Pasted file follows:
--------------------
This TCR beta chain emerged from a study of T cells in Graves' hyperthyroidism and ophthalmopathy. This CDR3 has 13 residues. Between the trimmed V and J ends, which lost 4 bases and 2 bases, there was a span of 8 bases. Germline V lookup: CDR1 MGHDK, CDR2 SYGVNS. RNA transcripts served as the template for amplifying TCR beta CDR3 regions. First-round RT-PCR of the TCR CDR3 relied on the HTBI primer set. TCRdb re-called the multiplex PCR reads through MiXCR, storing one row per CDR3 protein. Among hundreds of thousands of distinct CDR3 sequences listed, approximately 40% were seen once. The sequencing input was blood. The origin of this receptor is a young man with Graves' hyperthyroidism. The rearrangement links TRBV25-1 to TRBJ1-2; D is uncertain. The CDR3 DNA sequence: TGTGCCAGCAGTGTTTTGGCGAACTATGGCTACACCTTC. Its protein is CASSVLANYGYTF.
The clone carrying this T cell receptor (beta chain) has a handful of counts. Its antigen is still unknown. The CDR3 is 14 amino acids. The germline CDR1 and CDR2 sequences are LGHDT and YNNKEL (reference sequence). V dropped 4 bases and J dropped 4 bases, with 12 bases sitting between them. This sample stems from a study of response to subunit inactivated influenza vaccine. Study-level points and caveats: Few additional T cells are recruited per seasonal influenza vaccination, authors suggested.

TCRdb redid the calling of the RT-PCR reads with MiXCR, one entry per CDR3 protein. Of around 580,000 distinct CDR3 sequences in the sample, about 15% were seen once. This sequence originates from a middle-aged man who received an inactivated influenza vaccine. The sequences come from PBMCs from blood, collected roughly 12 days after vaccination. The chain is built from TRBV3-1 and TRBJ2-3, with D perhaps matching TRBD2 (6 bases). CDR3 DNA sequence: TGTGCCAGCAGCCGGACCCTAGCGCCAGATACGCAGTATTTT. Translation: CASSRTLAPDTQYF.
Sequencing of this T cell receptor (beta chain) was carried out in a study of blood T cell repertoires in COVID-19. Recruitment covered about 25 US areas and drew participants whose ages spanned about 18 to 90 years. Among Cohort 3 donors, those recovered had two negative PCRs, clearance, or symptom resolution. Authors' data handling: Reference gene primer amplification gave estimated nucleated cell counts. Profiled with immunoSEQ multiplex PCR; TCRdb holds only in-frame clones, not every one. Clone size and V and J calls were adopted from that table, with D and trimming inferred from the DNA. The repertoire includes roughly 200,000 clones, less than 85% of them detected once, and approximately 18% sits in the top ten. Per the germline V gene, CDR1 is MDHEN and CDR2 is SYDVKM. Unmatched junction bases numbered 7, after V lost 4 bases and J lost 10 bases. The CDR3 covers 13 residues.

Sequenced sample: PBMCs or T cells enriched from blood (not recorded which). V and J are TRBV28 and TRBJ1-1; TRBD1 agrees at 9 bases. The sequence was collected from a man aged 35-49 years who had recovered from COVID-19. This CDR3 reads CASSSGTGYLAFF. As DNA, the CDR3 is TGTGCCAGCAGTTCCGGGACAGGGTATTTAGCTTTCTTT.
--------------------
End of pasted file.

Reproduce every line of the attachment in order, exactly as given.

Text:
This TCR beta chain emerged from a study of T cells in Graves' hyperthyroidism and ophthalmopathy. This CDR3 has 13 residues. Between the trimmed V and J ends, which lost 4 bases and 2 bases, there was a span of 8 bases. Germline V lookup: CDR1 MGHDK, CDR2 SYGVNS. RNA transcripts served as the template for amplifying TCR beta CDR3 regions. First-round RT-PCR of the TCR CDR3 relied on the HTBI primer set. TCRdb re-called the multiplex PCR reads through MiXCR, storing one row per CDR3 protein. Among hundreds of thousands of distinct CDR3 sequences listed, approximately 40% were seen once. The sequencing input was blood. The origin of this receptor is a young man with Graves' hyperthyroidism. The rearrangement links TRBV25-1 to TRBJ1-2; D is uncertain. The CDR3 DNA sequence: TGTGCCAGCAGTGTTTTGGCGAACTATGGCTACACCTTC. Its protein is CASSVLANYGYTF.
The clone carrying this T cell receptor (beta chain) has a handful of counts. Its antigen is still unknown. The CDR3 is 14 amino acids. The germline CDR1 and CDR2 sequences are LGHDT and YNNKEL (reference sequence). V dropped 4 bases and J dropped 4 bases, with 12 bases sitting between them. This sample stems from a study of response to subunit inactivated influenza vaccine. Study-level points and caveats: Few additional T cells are recruited per seasonal influenza vaccination, authors suggested.

TCRdb redid the calling of the RT-PCR reads with MiXCR, one entry per CDR3 protein. Of around 580,000 distinct CDR3 sequences in the sample, about 15% were seen once. This sequence originates from a middle-aged man who received an inactivated influenza vaccine. The sequences come from PBMCs from blood, collected roughly 12 days after vaccination. The chain is built from TRBV3-1 and TRBJ2-3, with D perhaps matching TRBD2 (6 bases). CDR3 DNA sequence: TGTGCCAGCAGCCGGACCCTAGCGCCAGATACGCAGTATTTT. Translation: CASSRTLAPDTQYF.
Sequencing of this T cell receptor (beta chain) was carried out in a study of blood T cell repertoires in COVID-19. Recruitment covered about 25 US areas and drew participants whose ages spanned about 18 to 90 years. Among Cohort 3 donors, those recovered had two negative PCRs, clearance, or symptom resolution. Authors' data handling: Reference gene primer amplification gave estimated nucleated cell counts. Profiled with immunoSEQ multiplex PCR; TCRdb holds only in-frame clones, not every one. Clone size and V and J calls were adopted from that table, with D and trimming inferred from the DNA. The repertoire includes roughly 200,000 clones, less than 85% of them detected once, and approximately 18% sits in the top ten. Per the germline V gene, CDR1 is MDHEN and CDR2 is SYDVKM. Unmatched junction bases numbered 7, after V lost 4 bases and J lost 10 bases. The CDR3 covers 13 residues.

Sequenced sample: PBMCs or T cells enriched from blood (not recorded which). V and J are TRBV28 and TRBJ1-1; TRBD1 agrees at 9 bases. The sequence was collected from a man aged 35-49 years who had recovered from COVID-19. This CDR3 reads CASSSGTGYLAFF. As DNA, the CDR3 is TGTGCCAGCAGTTCCGGGACAGGGTATTTAGCTTTCTTT.